Cancer gene therapy by IL-12 gene delivery using liposomal bubbles and tumoral ultrasound exposure

Department of Biopharmaceutics, School of Pharmaceutical Sciences, Teikyo University, Sagamihara, Kanagawa, Japan.
Journal of Controlled Release (Impact Factor: 7.71). 10/2009; 142(2):245-50. DOI: 10.1016/j.jconrel.2009.10.027
Source: PubMed


Interleukin-12 (IL-12) gene therapy is expected to be effective against cancers because it primes the immune system for cancer cells. In this therapy, it is important to induce IL-12 gene expression in the tumor tissue. Sonoporation is an attractive technique for developing non-invasive and non-viral gene delivery systems, but simple sonoporation using only ultrasound is not an effective cancer gene therapy because of the low efficiency of gene delivery. We addressed this problem by combining ultrasound and novel ultrasound-sensitive liposomes (Bubble liposomes) which contain the ultrasound imaging gas perfluoropropane. Our previous work showed that this is an effective gene delivery system, and that Bubble liposome collapse (cavitation) is induced by ultrasound exposure. In this study, we assessed the utility of this system in cancer gene therapy using IL-12 corded plasmid DNA. The combination of Bubble liposomes and ultrasound dramatically suppressed tumor growth. This therapeutic effect was T-cell dependent, requiring mainly CD8(+) T lymphocytes in the effector phase, as confirmed by a mouse in vivo depletion assay. In addition, migration of CD8(+) T cells was observed in the mice, indicating that the combination of Bubble liposomes and ultrasound is a good non-viral vector system in IL-12 cancer gene therapy.

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    • "URDDS include microbubbles,8–10 nanobubbles,11,12 nanodroplets,13 liposomes,14,15 emulsion,16 and micelles.17–19 A combination of two or more formulations can be used as URDDS, such as liposomal bubbles20,21 and microemulsions.22 The drugs loaded can include inorganic substances, eg, titanium dioxide,23 small molecules (curcumin,24 doxorubicin,25 cisplatin,5 epirubicin hydrochloride,26 10-hydroxycamptothecin27), proteins,28,29 small interfering RNA,8,21 DNA,30 and antisense oligodeoxynucleotides.31,32 "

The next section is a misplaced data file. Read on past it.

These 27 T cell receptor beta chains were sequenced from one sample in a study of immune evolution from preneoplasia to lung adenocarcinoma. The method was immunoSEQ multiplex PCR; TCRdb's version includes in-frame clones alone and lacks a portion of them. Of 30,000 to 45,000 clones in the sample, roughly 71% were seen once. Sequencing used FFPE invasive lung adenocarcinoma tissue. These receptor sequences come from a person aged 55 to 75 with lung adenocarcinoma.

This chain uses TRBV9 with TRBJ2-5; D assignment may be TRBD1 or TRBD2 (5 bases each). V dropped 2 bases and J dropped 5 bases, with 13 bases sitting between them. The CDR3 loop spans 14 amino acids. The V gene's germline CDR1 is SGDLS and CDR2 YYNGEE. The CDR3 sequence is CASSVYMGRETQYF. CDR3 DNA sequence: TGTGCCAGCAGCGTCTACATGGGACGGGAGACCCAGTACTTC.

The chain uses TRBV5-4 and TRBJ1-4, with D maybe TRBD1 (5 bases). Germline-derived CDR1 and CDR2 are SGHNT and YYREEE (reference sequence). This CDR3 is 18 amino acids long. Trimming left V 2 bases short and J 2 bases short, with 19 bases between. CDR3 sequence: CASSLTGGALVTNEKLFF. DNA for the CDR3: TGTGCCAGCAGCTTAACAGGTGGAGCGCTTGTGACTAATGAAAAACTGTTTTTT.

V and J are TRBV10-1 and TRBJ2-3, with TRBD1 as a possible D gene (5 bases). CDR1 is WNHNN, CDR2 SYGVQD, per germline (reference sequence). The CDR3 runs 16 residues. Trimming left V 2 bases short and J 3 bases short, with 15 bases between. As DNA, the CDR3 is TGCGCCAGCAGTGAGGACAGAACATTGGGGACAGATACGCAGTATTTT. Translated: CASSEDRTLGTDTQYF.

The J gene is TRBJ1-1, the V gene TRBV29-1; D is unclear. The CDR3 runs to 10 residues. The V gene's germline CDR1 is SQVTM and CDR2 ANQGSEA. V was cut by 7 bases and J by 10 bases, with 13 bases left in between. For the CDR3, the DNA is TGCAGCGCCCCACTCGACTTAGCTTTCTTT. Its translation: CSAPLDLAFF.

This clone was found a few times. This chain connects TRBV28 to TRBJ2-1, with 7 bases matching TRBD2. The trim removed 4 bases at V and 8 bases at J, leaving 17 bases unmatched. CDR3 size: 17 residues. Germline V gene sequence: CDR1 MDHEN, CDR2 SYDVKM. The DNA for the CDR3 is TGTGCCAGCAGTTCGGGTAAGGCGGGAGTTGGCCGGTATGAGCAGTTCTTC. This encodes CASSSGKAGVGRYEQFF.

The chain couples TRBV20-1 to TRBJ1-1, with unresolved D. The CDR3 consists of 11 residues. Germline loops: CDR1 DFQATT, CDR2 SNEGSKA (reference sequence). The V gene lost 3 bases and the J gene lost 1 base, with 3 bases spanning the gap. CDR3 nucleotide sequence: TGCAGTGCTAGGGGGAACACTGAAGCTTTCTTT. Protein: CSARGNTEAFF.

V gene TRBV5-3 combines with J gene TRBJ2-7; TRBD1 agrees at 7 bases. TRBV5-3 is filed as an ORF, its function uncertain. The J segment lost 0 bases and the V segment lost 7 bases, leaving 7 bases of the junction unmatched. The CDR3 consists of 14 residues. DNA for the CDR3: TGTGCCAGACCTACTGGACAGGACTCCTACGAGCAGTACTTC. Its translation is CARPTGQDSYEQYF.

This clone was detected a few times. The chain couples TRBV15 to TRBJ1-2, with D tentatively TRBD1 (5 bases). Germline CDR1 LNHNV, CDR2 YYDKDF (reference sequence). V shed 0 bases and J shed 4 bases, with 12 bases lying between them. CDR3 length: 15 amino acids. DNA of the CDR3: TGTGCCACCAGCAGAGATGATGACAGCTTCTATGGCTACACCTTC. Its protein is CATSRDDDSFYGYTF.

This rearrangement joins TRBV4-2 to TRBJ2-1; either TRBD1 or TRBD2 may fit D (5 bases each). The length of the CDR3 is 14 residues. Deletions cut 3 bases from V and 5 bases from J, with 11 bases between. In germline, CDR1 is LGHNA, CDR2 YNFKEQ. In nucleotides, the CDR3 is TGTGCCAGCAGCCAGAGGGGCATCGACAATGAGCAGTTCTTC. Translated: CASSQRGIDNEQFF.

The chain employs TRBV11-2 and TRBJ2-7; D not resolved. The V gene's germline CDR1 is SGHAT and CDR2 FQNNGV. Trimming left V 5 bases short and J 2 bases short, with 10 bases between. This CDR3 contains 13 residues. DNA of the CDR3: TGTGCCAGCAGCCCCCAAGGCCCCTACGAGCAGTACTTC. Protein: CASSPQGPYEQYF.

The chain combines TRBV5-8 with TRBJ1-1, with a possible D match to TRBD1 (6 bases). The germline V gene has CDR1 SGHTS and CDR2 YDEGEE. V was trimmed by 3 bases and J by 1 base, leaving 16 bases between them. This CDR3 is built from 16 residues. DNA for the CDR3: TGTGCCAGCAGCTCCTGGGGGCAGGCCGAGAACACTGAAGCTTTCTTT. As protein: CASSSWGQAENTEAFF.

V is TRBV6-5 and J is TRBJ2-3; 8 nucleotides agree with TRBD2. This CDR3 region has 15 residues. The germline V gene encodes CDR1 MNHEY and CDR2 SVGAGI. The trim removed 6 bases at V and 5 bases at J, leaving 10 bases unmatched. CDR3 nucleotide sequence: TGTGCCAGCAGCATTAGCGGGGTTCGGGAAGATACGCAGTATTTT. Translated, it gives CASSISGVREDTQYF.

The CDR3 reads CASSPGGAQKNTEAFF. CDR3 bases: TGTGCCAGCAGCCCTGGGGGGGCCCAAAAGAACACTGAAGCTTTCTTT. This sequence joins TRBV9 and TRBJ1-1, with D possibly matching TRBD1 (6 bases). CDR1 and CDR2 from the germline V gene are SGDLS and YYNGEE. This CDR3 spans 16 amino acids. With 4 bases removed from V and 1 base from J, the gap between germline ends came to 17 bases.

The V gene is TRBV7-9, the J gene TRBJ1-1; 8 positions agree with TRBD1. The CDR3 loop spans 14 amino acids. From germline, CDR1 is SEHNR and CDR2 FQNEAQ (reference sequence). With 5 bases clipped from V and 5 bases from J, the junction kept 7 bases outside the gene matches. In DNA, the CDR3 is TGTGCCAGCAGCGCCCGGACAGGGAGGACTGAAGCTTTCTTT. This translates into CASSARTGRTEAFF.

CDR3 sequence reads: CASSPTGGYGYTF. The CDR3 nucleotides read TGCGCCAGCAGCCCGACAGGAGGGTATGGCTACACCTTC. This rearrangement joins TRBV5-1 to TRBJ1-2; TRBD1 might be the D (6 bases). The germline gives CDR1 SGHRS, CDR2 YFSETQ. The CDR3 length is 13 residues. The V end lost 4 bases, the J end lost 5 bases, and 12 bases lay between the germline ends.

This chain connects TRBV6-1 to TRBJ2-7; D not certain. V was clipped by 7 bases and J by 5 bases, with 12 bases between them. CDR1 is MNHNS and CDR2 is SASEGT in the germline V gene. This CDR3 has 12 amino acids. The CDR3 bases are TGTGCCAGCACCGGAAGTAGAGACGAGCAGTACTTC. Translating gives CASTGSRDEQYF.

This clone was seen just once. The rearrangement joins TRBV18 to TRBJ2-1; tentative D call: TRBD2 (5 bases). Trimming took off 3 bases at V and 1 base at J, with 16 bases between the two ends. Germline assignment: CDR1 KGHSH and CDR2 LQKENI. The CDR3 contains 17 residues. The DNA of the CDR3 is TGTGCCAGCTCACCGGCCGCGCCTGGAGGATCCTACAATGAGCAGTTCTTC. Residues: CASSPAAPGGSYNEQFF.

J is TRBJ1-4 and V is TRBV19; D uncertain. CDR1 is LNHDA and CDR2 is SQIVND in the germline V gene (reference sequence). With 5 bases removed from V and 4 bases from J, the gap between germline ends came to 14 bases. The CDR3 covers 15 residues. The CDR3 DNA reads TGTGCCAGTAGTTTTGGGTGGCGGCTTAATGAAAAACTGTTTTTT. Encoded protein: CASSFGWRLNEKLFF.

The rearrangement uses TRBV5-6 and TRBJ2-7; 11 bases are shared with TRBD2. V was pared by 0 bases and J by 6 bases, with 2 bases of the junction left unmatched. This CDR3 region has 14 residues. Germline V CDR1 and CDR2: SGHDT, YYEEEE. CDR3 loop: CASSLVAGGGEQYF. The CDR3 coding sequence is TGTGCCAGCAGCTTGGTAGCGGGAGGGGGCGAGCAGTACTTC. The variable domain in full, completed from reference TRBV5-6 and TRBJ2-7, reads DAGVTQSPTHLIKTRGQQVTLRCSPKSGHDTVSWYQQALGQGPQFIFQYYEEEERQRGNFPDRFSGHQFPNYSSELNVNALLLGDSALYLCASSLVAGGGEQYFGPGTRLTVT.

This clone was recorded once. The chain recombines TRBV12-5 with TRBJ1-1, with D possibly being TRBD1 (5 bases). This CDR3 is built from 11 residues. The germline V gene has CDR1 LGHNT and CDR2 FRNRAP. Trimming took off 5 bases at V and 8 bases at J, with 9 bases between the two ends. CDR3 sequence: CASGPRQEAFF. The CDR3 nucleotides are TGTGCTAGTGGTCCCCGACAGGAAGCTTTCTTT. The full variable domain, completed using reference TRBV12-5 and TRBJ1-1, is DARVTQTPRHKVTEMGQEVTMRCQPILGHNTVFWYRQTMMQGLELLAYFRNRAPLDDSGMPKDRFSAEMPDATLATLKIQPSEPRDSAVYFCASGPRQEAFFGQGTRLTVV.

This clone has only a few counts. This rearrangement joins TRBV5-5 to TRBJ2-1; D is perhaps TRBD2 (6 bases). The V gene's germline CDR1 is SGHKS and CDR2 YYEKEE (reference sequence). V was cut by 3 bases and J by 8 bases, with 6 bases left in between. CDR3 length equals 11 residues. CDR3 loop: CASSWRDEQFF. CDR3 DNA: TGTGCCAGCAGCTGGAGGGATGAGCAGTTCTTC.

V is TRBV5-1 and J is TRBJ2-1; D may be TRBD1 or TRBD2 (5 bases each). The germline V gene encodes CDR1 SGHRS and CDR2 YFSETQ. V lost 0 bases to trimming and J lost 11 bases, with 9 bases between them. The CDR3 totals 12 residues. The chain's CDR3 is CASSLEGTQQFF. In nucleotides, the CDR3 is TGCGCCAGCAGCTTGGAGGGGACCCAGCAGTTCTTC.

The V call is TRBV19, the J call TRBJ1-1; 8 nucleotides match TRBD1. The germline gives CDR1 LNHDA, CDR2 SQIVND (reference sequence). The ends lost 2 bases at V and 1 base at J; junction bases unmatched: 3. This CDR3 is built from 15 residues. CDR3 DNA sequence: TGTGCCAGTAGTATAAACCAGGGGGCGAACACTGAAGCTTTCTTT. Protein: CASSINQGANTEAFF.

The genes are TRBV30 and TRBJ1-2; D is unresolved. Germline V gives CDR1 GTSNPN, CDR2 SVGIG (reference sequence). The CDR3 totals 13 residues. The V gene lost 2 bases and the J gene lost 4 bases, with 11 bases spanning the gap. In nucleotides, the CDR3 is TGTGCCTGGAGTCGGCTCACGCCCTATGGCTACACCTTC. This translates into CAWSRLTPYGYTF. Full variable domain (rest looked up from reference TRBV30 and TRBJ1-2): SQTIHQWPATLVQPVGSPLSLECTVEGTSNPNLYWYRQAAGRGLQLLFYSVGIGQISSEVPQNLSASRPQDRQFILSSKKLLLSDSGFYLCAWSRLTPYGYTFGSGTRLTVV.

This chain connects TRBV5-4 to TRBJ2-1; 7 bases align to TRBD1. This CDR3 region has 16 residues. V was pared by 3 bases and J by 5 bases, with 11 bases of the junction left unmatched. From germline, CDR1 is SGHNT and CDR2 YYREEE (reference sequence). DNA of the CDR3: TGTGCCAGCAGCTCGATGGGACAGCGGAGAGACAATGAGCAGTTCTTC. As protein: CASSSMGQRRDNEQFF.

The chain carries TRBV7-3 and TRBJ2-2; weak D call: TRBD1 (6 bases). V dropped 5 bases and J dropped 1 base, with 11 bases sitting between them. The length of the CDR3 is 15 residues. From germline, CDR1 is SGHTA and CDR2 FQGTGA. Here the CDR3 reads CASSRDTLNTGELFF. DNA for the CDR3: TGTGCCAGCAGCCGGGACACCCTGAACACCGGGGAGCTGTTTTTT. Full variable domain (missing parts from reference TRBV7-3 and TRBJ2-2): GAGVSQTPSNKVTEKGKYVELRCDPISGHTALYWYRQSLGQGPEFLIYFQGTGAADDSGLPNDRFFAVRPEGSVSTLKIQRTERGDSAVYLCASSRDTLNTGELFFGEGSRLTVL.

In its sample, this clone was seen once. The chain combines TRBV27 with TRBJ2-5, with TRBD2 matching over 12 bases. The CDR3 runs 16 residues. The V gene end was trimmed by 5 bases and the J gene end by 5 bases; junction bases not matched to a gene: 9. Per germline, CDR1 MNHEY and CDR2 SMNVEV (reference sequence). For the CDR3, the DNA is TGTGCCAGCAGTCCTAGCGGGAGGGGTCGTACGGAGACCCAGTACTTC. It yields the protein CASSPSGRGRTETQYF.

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    ABSTRACT: Ultrasound is an important local stimulus for triggering drug release at the target tissue. Ultrasound-responsive drug delivery systems (URDDS) have become an important research focus in targeted therapy. URDDS include many different formulations, such as microbubbles, nanobubbles, nanodroplets, liposomes, emulsions, and micelles. Drugs that can be loaded into URDDS include small molecules, biomacromolecules, and inorganic substances. Fields of clinical application include anticancer therapy, treatment of ischemic myocardium, induction of an immune response, cartilage tissue engineering, transdermal drug delivery, treatment of Huntington's disease, thrombolysis, and disruption of the blood-brain barrier. This review focuses on recent advances in URDDS, and discusses their formulations, clinical application, and problems, as well as a perspective on their potential use in the future.
    International Journal of Nanomedicine 04/2013; 8:1621-33. DOI:10.2147/IJN.S43589 · 4.38 Impact Factor
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    • "To solve this problem, several papers report on the so-called nanobubbles [29] [30], also named 'bubble liposomes' [32], which are smaller than 1 μm, combining the benefits of a liposome (small size, long circulation time) with ultrasound responsiveness. These small bubbles are generally prepared by sonicating liposomes in the presence of fluorinated gases. "